Why the row over DSP cadre merger with Delhi, other UTs

SENIOR POLICE OFFICIALS SAY THE MERGER WILL SET A SYSTEM IN PLACE, CURRENTLY NON­EXISTENT, FOR PROMOTION AND TRANSFER OF CHANDIGARH POLICE DSPS, WHICH CAN ONLY HAPPEN ONCE THEY ARE A PART OF DANIPS

From page 01 CHANDIGARH: There’s been a row over a home ministry (MHA) proposal to merge the deputy superintendent of police (DSP) cadre of Chandigarh Police with that of Delhi, Andaman and Nicobar Islands Police Services (DANIPS), with even the Punjab chief minister opposing the idea.

HT FILE■ A number of Chandigarh Police officials are reportedly against the proposal for merger of the DSP cadres as they don’t want a transfer to other UTs.WHAT’S THE PROPOSAL?

The ministry of home affairs (MHA) has proposed the merger of the Chandigarh Police deputy superintendent of police (DSP) cadre with the Delhi, Andaman and Nicobar Islands Police Services (DANIPS). There are at present 23 sanctioned posts of DSPs in Chandigarh police with 11 are held by officials of the Chandigarh cadre and 10 by DANIPS.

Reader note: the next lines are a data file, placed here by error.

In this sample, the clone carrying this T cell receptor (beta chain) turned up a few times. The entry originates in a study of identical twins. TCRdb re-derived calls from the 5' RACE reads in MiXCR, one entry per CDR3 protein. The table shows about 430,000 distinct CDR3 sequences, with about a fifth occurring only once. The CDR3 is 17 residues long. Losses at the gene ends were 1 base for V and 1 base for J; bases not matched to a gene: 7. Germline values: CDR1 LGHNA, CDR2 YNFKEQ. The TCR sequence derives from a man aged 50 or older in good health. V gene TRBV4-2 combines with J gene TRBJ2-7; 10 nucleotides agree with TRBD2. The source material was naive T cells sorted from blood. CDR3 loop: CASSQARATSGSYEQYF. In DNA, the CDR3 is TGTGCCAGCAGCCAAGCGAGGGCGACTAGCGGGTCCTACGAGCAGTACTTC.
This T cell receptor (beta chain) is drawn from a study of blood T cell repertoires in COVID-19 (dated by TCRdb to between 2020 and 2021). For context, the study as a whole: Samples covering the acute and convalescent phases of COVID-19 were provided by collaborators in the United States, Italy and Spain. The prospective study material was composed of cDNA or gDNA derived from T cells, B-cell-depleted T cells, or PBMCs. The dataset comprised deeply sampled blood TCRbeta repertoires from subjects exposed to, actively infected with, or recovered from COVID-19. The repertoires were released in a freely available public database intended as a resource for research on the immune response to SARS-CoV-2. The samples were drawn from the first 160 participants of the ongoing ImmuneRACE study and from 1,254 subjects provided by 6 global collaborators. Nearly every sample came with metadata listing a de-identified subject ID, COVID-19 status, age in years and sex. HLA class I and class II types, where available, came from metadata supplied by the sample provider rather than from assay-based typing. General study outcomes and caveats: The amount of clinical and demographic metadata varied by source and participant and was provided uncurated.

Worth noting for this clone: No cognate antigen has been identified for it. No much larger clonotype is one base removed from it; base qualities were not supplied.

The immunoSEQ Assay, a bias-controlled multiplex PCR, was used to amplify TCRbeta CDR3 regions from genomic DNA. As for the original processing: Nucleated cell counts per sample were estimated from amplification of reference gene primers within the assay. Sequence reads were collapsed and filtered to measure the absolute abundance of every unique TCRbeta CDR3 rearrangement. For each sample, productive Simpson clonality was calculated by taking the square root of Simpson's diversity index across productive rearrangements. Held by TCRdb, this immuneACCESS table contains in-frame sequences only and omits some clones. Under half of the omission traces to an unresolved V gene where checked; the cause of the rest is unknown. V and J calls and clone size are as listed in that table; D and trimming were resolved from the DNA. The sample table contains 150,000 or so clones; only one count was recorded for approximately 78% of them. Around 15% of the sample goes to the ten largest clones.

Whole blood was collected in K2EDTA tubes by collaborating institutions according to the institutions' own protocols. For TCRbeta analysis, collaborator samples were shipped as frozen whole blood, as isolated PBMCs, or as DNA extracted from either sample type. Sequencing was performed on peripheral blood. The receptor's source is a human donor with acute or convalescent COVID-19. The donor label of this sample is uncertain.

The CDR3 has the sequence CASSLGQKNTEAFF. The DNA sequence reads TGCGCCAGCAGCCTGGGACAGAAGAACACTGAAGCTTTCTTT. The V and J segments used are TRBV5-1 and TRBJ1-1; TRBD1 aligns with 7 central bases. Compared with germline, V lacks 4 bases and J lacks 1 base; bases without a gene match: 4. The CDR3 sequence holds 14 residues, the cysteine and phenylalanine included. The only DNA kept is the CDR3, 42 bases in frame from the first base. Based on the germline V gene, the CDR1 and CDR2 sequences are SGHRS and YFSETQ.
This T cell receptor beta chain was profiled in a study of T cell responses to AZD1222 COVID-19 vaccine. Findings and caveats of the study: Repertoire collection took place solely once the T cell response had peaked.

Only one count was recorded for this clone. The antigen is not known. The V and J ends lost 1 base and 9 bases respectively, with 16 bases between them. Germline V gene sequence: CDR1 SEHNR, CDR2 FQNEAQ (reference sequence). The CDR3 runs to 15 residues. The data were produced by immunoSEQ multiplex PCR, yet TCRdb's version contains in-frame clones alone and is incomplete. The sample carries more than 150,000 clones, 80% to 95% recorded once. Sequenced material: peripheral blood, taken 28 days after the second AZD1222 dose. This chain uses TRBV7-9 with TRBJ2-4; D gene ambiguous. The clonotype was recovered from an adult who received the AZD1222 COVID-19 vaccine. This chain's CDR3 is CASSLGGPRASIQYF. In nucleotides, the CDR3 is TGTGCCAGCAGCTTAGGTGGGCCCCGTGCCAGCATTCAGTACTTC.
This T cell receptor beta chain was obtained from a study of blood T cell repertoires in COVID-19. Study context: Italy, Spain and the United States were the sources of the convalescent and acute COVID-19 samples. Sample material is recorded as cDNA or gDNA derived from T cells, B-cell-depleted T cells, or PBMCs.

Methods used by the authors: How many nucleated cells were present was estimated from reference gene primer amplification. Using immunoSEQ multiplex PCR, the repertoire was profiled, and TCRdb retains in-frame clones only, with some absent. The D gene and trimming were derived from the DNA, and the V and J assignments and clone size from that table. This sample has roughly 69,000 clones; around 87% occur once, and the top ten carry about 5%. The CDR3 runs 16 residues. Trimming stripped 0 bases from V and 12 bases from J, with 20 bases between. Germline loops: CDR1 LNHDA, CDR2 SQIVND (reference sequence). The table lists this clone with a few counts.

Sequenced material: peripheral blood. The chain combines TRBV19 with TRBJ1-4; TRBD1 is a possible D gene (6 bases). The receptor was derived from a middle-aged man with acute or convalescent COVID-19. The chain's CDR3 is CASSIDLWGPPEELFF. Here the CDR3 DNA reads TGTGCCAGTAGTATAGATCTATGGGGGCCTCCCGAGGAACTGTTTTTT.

RATIONALE BEHIND THE PROPOSAL

Senior police officials say the merger will set a system in place, currently non-existent, for promotion and transfer of Chandigarh Police DSPs, which can only happen once they are a part of DANIPS. The police officials are permanently stationed in Chandigarh once they are recruited at the assistant sub-inspector (ASI) level.

WHEN WAS THE PROPOSAL INITIATED?

Anuradha Gupta, an IAS officer from the Haryana cadre, was UT home secretary when a DSPs deputation met her to ask for promotion to the rank of superintendent of police (SP). As no such provision existed then and SPs came to the city on deputation from New Delhi, Gupta proposed the merger for the first time.

WHY ARE SOME OFFICERS AGAINST THE PROPOSAL?

Some Chandigarh Police officers don’t fancy the idea of leaving the comforts of the city and move to other UTs. Then comes the question of seniority – once the merger happens they will be junior to their DANIPS counterparts as they are recruited as ASIs whereas the former, say in Delhi Police, are recruited a higher level as sub-inspectors.